Digestion

The process of digestion is quite complex but also very sensitive to what we eat and in many cases our gut is the mirror of our health.

Table of Contents

The importance of the gut

It is no wonder that the gut is called the second brain. The gut controls everything and so many of us have issues that even if we don’t realise it might begin from the gut. The gut is central to 3 of the 4 steps of how our body processes food.

Ingest

Digest

Absorb

Eliminate

The main function of the digestive system is to 

1. Digest the food by breaking it down

2. Absorb nutrients from the small intestine into the circulatory system. Digestion can be divided roughly into two functional phases: mechanical digestion (the food is broken into smaller pieces by chewing) and chemical digestion (enzymes break down food into molecules).

3. Eliminate waste products by forming of feces.

 

The digestive tract reaches from the mouth all the way to the anus. The most important parts of the digestive tract in terms of functions are the esophagus, stomach, and duodenum in the upper gastrointestinal tract and the jejunum, ileum, colon and rectum in the lower gastrointestinal tract. The digestive system also includes the salivary glands, pancreas, liver, spleen and gallbladder, each with their own role in digestion.  Every single organ in your body basically!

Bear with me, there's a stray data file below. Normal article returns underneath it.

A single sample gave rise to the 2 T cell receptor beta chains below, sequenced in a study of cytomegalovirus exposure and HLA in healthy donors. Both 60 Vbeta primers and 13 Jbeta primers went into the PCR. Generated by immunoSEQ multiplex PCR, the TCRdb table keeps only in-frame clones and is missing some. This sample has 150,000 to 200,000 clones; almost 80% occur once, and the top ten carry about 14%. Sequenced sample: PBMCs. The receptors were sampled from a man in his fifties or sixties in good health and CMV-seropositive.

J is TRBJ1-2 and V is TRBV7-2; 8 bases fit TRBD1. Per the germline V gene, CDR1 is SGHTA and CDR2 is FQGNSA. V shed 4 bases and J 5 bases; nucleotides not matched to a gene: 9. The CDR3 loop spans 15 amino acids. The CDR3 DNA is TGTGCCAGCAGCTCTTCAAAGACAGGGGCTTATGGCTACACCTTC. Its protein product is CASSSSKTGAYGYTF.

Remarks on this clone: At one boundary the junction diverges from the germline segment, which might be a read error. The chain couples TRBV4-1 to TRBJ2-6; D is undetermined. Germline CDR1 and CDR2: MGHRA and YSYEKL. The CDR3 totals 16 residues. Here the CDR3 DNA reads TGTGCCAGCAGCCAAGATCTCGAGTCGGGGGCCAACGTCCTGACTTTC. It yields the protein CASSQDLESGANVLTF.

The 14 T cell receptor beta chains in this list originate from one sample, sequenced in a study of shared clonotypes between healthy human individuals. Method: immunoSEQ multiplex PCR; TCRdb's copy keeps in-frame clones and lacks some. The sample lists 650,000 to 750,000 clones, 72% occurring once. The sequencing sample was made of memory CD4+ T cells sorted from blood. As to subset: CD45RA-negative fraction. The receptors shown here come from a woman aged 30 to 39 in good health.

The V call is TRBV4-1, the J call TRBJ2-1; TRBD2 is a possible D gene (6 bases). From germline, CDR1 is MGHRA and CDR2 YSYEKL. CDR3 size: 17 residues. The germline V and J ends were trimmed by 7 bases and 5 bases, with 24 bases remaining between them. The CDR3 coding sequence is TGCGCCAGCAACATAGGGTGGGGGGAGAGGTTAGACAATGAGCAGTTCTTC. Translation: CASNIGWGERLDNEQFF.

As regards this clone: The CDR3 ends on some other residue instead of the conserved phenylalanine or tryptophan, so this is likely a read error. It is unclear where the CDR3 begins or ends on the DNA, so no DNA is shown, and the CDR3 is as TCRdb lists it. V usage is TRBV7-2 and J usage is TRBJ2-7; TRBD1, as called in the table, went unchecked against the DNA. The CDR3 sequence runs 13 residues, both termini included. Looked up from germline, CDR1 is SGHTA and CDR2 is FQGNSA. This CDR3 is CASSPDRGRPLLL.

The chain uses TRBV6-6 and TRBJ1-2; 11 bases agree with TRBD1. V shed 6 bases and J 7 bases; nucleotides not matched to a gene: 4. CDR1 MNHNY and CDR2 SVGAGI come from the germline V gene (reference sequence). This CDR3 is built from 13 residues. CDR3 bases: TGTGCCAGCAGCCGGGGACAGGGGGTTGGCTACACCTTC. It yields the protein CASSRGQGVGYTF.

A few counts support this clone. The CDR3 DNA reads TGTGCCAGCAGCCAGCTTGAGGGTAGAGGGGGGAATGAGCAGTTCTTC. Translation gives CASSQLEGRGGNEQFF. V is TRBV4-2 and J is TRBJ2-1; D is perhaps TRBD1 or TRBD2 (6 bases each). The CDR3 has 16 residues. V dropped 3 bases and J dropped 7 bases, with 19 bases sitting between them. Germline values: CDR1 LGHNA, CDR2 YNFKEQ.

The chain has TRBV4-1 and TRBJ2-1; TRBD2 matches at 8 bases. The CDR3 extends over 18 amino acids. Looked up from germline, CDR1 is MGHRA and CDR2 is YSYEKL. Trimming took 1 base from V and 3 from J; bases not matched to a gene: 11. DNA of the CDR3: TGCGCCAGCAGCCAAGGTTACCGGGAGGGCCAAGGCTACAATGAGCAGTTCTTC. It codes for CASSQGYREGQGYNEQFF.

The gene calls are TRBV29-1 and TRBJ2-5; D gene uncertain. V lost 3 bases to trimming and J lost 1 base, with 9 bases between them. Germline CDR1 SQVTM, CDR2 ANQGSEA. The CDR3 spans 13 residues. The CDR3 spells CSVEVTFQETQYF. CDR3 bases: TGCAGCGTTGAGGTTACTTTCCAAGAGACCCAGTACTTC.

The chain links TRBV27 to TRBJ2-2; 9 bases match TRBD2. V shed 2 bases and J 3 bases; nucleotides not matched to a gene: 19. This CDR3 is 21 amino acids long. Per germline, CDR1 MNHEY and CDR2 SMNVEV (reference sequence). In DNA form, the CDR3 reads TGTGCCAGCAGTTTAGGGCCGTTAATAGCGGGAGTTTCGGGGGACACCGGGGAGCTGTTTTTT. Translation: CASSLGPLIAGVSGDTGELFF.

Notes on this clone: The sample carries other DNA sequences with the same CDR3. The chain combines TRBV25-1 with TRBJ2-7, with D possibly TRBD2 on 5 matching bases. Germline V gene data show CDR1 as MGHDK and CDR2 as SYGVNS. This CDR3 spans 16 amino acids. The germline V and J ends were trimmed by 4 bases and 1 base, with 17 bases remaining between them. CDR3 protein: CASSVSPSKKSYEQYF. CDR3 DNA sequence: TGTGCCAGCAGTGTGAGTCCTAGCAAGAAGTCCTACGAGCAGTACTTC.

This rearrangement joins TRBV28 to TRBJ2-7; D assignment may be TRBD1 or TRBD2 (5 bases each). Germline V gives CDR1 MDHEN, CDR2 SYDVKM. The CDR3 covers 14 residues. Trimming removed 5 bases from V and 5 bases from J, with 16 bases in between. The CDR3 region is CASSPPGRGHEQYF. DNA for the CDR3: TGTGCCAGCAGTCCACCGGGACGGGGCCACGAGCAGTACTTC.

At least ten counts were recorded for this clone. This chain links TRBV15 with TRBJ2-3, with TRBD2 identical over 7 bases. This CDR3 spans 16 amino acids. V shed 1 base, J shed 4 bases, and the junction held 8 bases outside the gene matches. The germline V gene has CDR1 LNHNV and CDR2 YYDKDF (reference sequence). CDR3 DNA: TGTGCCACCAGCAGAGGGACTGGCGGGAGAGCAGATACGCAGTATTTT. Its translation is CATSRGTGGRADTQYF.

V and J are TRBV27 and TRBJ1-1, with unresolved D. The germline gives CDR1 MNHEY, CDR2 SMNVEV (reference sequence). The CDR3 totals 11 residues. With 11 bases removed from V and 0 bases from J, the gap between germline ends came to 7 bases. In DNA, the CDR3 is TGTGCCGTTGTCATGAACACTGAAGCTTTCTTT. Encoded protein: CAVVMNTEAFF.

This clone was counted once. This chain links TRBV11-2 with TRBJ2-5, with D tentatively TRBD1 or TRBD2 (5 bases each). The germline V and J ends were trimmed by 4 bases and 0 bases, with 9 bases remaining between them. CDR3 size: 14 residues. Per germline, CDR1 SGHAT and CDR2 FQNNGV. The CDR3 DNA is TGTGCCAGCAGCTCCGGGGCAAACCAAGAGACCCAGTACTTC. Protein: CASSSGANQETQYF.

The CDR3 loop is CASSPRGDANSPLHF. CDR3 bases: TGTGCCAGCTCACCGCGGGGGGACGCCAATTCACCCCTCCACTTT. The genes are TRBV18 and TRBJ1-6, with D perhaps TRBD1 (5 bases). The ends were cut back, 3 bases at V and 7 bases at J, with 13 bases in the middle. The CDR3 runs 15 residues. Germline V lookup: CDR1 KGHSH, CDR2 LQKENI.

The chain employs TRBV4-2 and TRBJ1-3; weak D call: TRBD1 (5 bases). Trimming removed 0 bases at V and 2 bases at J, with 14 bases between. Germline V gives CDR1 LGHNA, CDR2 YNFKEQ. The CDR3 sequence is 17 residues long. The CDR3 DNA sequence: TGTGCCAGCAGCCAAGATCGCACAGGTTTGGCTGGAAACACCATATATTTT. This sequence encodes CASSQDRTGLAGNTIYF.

What is proper digestion

A lot happens between the time you eat a piece of food and the time you go to the bathroom. Most people are concerned only with the two parts of the digestive system that require some active participation on their part, the food going in and the waste coming out. The multitude of other steps between these two poles are involuntary, and you probably don’t pay a lot of attention to them.